• Replies: @Mitchell Porter
  44. Alden says:
    @Achmed E. Newman

    Didn’t Bloomberg want to sue the state of Virginia on the grounds that all those illegal unregistered, mostly stolen guns NYC blacks killed each other with came somehow from legal conforming to all regulations retail stores in Virginia?

    Between being felons, on parole, on probation , under DV restraining orders etc ; half the blacks are forbidden from being in possession of a firearm anyway, especially a stolen one.

    It’s impossible to enforce the existing gun control laws because it would be disparate impact. Ask any cop or criminal attorney you know. Most blacks own illegally obtained guns. If they get off on attempted murder you can get them on being a convicted felon in possession of a firearm. It’s amazing how many blacks are arrested for possessing stolen guns when they call police for a routine domestic violence or neighborhood dispute.

    If liberals really want to confiscate illegal guns just put a temporary fence around the nearest black neighborhood at 3/am. As soon as it’s up and guards are in place, knock down every door seize the illegal guns and arrest the blacks.

    White legal gun owners just fill out more forms, pay another fee and don’t commit crimes with their guns. Blacks just steal them, pass them around and use their unregistered guns to commit crimes. I’m pretty sure guns used in most crimes are illegally obtained or in violation of some arcane persnickety gun law. For instance in most cities and many suburbs it’s illegal to fire a gun within city limits.

    If we ever really enforced gun laws half the blacks in the country would be in the local jails awaiting trial.

    I love, love, pointing these facts out to the liberal Jews I know when they start on gun control.

    • Replies: @216
  45. Alden says:
    @anonymous

    Well, you don’t have to pay a bribe to get electricity gas water WiFi cable or in the old days landline phones turned on as you do in many third world cities.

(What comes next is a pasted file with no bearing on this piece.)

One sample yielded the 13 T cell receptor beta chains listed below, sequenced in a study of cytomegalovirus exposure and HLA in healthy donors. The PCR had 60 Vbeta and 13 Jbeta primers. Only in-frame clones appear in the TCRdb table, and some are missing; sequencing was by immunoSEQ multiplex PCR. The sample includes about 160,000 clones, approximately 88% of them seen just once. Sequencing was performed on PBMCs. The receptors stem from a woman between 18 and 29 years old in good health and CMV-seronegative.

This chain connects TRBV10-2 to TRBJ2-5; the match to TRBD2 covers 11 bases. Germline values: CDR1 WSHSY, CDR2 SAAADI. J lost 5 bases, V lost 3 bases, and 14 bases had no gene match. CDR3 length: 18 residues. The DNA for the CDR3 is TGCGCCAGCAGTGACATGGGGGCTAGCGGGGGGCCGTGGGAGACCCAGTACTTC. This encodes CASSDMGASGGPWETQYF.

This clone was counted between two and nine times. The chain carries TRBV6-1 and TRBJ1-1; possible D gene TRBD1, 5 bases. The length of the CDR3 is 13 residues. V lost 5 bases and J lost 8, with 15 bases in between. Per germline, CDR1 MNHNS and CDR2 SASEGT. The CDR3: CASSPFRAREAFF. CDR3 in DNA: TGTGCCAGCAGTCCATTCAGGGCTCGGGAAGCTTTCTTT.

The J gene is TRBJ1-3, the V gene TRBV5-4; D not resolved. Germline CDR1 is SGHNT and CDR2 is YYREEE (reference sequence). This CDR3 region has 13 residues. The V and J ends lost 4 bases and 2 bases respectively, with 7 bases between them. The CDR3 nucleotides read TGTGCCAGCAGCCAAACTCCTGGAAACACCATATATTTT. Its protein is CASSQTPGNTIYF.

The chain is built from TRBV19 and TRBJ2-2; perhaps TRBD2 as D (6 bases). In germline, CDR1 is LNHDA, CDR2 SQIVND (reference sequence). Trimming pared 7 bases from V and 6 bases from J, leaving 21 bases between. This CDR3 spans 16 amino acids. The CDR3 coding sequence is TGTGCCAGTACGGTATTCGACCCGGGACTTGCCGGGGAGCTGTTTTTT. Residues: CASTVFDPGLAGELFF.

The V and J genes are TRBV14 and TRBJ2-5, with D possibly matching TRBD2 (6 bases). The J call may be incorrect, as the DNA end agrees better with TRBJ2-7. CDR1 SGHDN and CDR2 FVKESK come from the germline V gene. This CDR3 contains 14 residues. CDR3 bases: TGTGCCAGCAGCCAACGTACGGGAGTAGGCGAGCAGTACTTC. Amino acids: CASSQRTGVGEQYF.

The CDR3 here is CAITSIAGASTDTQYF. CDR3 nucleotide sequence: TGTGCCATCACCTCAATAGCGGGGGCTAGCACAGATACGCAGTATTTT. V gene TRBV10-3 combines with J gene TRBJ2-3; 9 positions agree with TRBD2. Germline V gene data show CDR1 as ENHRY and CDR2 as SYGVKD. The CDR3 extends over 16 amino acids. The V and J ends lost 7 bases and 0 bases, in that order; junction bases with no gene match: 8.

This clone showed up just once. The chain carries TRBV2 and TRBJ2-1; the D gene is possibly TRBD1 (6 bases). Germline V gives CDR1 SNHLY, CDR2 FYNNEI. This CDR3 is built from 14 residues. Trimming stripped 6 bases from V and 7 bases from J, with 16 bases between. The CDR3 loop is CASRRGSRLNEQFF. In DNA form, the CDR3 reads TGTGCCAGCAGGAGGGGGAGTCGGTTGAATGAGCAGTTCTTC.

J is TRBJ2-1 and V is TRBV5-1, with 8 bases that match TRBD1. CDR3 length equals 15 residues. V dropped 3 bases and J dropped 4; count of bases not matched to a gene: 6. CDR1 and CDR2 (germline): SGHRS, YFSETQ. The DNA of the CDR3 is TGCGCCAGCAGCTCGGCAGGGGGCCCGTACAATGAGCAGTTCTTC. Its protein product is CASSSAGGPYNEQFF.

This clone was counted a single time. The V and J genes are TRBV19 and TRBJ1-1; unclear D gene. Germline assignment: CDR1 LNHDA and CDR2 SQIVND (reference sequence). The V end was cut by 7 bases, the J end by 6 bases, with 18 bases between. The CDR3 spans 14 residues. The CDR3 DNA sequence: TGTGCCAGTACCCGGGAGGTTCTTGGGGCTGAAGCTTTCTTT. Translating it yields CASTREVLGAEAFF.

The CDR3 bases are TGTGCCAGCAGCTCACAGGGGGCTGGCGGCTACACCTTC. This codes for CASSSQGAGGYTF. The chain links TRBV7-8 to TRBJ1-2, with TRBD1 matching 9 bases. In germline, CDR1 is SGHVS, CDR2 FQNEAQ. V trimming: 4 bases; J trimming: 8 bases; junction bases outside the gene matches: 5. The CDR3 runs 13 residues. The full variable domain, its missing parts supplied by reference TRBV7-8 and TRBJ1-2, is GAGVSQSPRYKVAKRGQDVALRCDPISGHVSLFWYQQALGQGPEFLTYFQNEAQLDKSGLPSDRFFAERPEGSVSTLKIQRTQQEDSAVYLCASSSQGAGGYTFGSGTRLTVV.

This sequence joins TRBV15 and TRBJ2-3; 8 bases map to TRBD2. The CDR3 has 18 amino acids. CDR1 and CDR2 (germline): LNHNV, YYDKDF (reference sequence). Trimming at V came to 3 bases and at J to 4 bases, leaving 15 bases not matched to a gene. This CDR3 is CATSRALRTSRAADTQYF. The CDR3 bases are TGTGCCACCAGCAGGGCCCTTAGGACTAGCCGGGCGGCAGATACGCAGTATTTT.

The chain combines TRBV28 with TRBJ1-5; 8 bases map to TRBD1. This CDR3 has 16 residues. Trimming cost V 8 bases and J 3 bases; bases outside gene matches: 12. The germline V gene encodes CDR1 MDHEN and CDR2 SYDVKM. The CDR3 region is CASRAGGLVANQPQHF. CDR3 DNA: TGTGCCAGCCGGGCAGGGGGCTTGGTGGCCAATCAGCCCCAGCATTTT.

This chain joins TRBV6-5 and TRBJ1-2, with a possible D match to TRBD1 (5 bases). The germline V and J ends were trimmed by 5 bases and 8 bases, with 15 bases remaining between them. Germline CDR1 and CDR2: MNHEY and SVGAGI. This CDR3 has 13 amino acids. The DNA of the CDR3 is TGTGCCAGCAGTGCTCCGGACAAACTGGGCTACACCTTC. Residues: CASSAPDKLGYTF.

46. Dan Hayes says:
    @Woodsie

    Woodsie:

    That only became common knowledge when Bloomberg was stranded there during a NYC snowstorm.

  47. BB753 says:

    Steve, to ask the question is to answer it.

  48. SFG says:
    @Hopscotch

    Everything is the Jews’ fault? Any career that revolves around raising money is going to attract the fanatically greedy. There was pretty ‘wild capitalism’ in the robber baron era, and not many of them were Jewish.

    • Replies: @Hopscotch
    , @anon
  49. Is this a head fake to make us look away from Epstein’s ridiculously impossible fortune?

    At least Bloomberg has something that people actually pay for and use, and more that the general public can log on to or watch on TV. There is a Bloomberg business, but there never was an Epstein one.

    No doubt his fortunes improved while he was mayor, but that is typical. This is not to say it is not valid to ask the question, but there are degrees of this. See: Clintons.

    • Replies: @J.Ross
  50. 216 says: • Website
    @Alden

    Blacks just steal them, pass them around and use their unregistered guns to commit crimes. I’m pretty sure guns used in most crimes are illegally obtained or in violation of some arcane persnickety gun law.

    Prosecutors are reluctant to go after straw purchasers, as it can be difficult to prove; they prefer going after corrupt FFLs.

    The typical straw purchaser is a gang member’s girlfriend, which at least on paper can be profiled.

    One thing we don’t see much of anymore is “zip guns”, which are more common where legal firearms are inaccesable or expensive.

    The story with guns is not really about (black) crime, its about (white) suicide terrorism (euphemistically called mass shooters). Gun owners have been derelict of duty in terms of ways of stopping this, and will be held collectively responsible for this by the liberal majority in society.

    Can we expect CCW permit holders to deter suicide terrorism? Unlikely as the laws barring armed staff in certain areas are unlikely to be repealed.

    Could an invasive police state stop the deranged from acquiring arms? Possibly

    Would neutering guns, and making them “fudd-only” stop attacks? The experience in Canada suggests otherwise. But the Australian experience says yes. The Mexican experience obviously says no.